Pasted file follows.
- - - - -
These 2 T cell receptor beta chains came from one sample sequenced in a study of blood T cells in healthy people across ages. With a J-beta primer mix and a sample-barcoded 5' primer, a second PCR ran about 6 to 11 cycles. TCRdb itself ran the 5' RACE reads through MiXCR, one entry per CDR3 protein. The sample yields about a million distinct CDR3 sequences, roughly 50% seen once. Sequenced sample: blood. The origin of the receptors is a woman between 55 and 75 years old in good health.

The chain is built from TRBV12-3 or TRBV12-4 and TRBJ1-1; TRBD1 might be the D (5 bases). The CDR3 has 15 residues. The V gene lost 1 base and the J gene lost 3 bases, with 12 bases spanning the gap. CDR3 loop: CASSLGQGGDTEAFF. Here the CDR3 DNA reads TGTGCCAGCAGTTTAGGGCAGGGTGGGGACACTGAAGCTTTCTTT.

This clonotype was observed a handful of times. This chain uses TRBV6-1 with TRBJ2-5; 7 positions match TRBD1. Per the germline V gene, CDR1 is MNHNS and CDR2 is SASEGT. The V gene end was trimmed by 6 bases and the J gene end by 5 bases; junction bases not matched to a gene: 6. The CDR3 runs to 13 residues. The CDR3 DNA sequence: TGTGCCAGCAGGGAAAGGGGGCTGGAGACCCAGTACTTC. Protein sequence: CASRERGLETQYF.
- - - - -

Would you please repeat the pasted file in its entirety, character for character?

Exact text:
These 2 T cell receptor beta chains came from one sample sequenced in a study of blood T cells in healthy people across ages. With a J-beta primer mix and a sample-barcoded 5' primer, a second PCR ran about 6 to 11 cycles. TCRdb itself ran the 5' RACE reads through MiXCR, one entry per CDR3 protein. The sample yields about a million distinct CDR3 sequences, roughly 50% seen once. Sequenced sample: blood. The origin of the receptors is a woman between 55 and 75 years old in good health.

The chain is built from TRBV12-3 or TRBV12-4 and TRBJ1-1; TRBD1 might be the D (5 bases). The CDR3 has 15 residues. The V gene lost 1 base and the J gene lost 3 bases, with 12 bases spanning the gap. CDR3 loop: CASSLGQGGDTEAFF. Here the CDR3 DNA reads TGTGCCAGCAGTTTAGGGCAGGGTGGGGACACTGAAGCTTTCTTT.

This clonotype was observed a handful of times. This chain uses TRBV6-1 with TRBJ2-5; 7 positions match TRBD1. Per the germline V gene, CDR1 is MNHNS and CDR2 is SASEGT. The V gene end was trimmed by 6 bases and the J gene end by 5 bases; junction bases not matched to a gene: 6. The CDR3 runs to 13 residues. The CDR3 DNA sequence: TGTGCCAGCAGGGAAAGGGGGCTGGAGACCCAGTACTTC. Protein sequence: CASRERGLETQYF.